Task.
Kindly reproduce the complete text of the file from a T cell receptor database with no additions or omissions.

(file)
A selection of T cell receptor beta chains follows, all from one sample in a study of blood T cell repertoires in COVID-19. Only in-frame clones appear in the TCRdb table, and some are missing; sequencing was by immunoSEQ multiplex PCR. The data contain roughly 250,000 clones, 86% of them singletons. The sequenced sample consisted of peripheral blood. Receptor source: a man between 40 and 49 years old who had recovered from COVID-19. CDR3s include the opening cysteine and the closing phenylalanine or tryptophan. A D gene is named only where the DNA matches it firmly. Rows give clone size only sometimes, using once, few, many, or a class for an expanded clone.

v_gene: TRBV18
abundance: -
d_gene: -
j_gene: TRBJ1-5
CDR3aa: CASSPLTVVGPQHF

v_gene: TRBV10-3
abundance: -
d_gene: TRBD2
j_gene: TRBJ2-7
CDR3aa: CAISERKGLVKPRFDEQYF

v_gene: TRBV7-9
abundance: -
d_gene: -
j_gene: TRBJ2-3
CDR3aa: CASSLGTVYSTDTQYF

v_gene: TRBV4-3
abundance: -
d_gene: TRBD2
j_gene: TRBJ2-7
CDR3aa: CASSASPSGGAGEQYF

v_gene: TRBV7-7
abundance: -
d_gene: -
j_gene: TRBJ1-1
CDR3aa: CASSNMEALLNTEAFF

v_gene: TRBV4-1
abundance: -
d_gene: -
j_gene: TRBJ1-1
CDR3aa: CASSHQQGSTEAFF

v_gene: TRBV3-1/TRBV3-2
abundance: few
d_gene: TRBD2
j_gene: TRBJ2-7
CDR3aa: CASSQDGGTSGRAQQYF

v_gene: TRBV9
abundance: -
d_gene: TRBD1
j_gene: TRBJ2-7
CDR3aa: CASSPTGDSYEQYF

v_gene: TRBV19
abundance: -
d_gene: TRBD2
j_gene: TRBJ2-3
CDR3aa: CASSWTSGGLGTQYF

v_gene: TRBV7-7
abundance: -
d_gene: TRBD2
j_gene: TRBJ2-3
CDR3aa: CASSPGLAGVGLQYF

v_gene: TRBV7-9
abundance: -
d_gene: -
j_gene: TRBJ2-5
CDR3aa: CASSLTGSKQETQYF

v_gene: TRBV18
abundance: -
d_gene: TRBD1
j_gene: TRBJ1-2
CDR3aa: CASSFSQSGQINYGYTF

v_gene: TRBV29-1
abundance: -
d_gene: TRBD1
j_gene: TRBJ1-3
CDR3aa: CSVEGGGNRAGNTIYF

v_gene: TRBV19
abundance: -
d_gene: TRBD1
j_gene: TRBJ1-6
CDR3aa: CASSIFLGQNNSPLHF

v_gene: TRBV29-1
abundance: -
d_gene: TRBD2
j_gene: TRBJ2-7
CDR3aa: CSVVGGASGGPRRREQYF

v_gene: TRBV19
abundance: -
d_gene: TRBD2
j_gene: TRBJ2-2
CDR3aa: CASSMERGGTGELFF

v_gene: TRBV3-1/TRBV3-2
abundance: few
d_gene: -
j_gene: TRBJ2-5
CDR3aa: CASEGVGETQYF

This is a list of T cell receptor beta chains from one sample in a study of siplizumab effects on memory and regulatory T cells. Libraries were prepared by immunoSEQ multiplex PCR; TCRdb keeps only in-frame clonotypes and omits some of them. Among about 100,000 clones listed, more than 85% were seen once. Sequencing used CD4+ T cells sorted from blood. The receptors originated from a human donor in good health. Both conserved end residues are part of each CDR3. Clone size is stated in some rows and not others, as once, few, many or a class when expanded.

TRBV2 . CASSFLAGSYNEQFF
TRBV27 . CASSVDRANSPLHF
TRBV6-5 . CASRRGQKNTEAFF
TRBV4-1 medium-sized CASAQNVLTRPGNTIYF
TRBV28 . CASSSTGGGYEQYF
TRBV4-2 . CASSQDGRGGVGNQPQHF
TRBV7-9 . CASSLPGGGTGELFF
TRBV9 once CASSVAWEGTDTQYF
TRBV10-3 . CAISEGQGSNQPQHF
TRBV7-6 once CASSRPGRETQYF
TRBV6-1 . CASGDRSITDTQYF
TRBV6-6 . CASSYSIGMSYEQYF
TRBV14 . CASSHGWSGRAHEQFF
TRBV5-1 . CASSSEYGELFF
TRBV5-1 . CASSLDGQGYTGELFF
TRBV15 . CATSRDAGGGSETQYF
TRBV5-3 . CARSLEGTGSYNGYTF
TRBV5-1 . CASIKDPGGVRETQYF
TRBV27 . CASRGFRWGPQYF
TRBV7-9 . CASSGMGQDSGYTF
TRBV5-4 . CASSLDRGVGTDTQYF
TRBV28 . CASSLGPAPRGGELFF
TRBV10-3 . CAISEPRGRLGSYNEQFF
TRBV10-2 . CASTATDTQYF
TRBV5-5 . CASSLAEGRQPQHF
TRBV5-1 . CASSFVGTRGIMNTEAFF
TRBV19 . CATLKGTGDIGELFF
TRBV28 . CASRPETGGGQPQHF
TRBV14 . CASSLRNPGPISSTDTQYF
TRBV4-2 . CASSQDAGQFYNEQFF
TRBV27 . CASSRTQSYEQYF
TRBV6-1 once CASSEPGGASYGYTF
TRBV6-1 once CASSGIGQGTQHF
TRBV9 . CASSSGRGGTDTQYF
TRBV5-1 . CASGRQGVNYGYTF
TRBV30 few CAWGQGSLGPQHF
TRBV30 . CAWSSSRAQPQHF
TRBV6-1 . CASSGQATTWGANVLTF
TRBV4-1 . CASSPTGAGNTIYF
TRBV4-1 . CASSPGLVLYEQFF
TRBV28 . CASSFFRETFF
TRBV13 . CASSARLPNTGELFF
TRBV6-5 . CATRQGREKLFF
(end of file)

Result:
A selection of T cell receptor beta chains follows, all from one sample in a study of blood T cell repertoires in COVID-19. Only in-frame clones appear in the TCRdb table, and some are missing; sequencing was by immunoSEQ multiplex PCR. The data contain roughly 250,000 clones, 86% of them singletons. The sequenced sample consisted of peripheral blood. Receptor source: a man between 40 and 49 years old who had recovered from COVID-19. CDR3s include the opening cysteine and the closing phenylalanine or tryptophan. A D gene is named only where the DNA matches it firmly. Rows give clone size only sometimes, using once, few, many, or a class for an expanded clone.

v_gene: TRBV18
abundance: -
d_gene: -
j_gene: TRBJ1-5
CDR3aa: CASSPLTVVGPQHF

v_gene: TRBV10-3
abundance: -
d_gene: TRBD2
j_gene: TRBJ2-7
CDR3aa: CAISERKGLVKPRFDEQYF

v_gene: TRBV7-9
abundance: -
d_gene: -
j_gene: TRBJ2-3
CDR3aa: CASSLGTVYSTDTQYF

v_gene: TRBV4-3
abundance: -
d_gene: TRBD2
j_gene: TRBJ2-7
CDR3aa: CASSASPSGGAGEQYF

v_gene: TRBV7-7
abundance: -
d_gene: -
j_gene: TRBJ1-1
CDR3aa: CASSNMEALLNTEAFF

v_gene: TRBV4-1
abundance: -
d_gene: -
j_gene: TRBJ1-1
CDR3aa: CASSHQQGSTEAFF

v_gene: TRBV3-1/TRBV3-2
abundance: few
d_gene: TRBD2
j_gene: TRBJ2-7
CDR3aa: CASSQDGGTSGRAQQYF

v_gene: TRBV9
abundance: -
d_gene: TRBD1
j_gene: TRBJ2-7
CDR3aa: CASSPTGDSYEQYF

v_gene: TRBV19
abundance: -
d_gene: TRBD2
j_gene: TRBJ2-3
CDR3aa: CASSWTSGGLGTQYF

v_gene: TRBV7-7
abundance: -
d_gene: TRBD2
j_gene: TRBJ2-3
CDR3aa: CASSPGLAGVGLQYF

v_gene: TRBV7-9
abundance: -
d_gene: -
j_gene: TRBJ2-5
CDR3aa: CASSLTGSKQETQYF

v_gene: TRBV18
abundance: -
d_gene: TRBD1
j_gene: TRBJ1-2
CDR3aa: CASSFSQSGQINYGYTF

v_gene: TRBV29-1
abundance: -
d_gene: TRBD1
j_gene: TRBJ1-3
CDR3aa: CSVEGGGNRAGNTIYF

v_gene: TRBV19
abundance: -
d_gene: TRBD1
j_gene: TRBJ1-6
CDR3aa: CASSIFLGQNNSPLHF

v_gene: TRBV29-1
abundance: -
d_gene: TRBD2
j_gene: TRBJ2-7
CDR3aa: CSVVGGASGGPRRREQYF

v_gene: TRBV19
abundance: -
d_gene: TRBD2
j_gene: TRBJ2-2
CDR3aa: CASSMERGGTGELFF

v_gene: TRBV3-1/TRBV3-2
abundance: few
d_gene: -
j_gene: TRBJ2-5
CDR3aa: CASEGVGETQYF

This is a list of T cell receptor beta chains from one sample in a study of siplizumab effects on memory and regulatory T cells. Libraries were prepared by immunoSEQ multiplex PCR; TCRdb keeps only in-frame clonotypes and omits some of them. Among about 100,000 clones listed, more than 85% were seen once. Sequencing used CD4+ T cells sorted from blood. The receptors originated from a human donor in good health. Both conserved end residues are part of each CDR3. Clone size is stated in some rows and not others, as once, few, many or a class when expanded.

TRBV2 . CASSFLAGSYNEQFF
TRBV27 . CASSVDRANSPLHF
TRBV6-5 . CASRRGQKNTEAFF
TRBV4-1 medium-sized CASAQNVLTRPGNTIYF
TRBV28 . CASSSTGGGYEQYF
TRBV4-2 . CASSQDGRGGVGNQPQHF
TRBV7-9 . CASSLPGGGTGELFF
TRBV9 once CASSVAWEGTDTQYF
TRBV10-3 . CAISEGQGSNQPQHF
TRBV7-6 once CASSRPGRETQYF
TRBV6-1 . CASGDRSITDTQYF
TRBV6-6 . CASSYSIGMSYEQYF
TRBV14 . CASSHGWSGRAHEQFF
TRBV5-1 . CASSSEYGELFF
TRBV5-1 . CASSLDGQGYTGELFF
TRBV15 . CATSRDAGGGSETQYF
TRBV5-3 . CARSLEGTGSYNGYTF
TRBV5-1 . CASIKDPGGVRETQYF
TRBV27 . CASRGFRWGPQYF
TRBV7-9 . CASSGMGQDSGYTF
TRBV5-4 . CASSLDRGVGTDTQYF
TRBV28 . CASSLGPAPRGGELFF
TRBV10-3 . CAISEPRGRLGSYNEQFF
TRBV10-2 . CASTATDTQYF
TRBV5-5 . CASSLAEGRQPQHF
TRBV5-1 . CASSFVGTRGIMNTEAFF
TRBV19 . CATLKGTGDIGELFF
TRBV28 . CASRPETGGGQPQHF
TRBV14 . CASSLRNPGPISSTDTQYF
TRBV4-2 . CASSQDAGQFYNEQFF
TRBV27 . CASSRTQSYEQYF
TRBV6-1 once CASSEPGGASYGYTF
TRBV6-1 once CASSGIGQGTQHF
TRBV9 . CASSSGRGGTDTQYF
TRBV5-1 . CASGRQGVNYGYTF
TRBV30 few CAWGQGSLGPQHF
TRBV30 . CAWSSSRAQPQHF
TRBV6-1 . CASSGQATTWGANVLTF
TRBV4-1 . CASSPTGAGNTIYF
TRBV4-1 . CASSPGLVLYEQFF
TRBV28 . CASSFFRETFF
TRBV13 . CASSARLPNTGELFF
TRBV6-5 . CATRQGREKLFF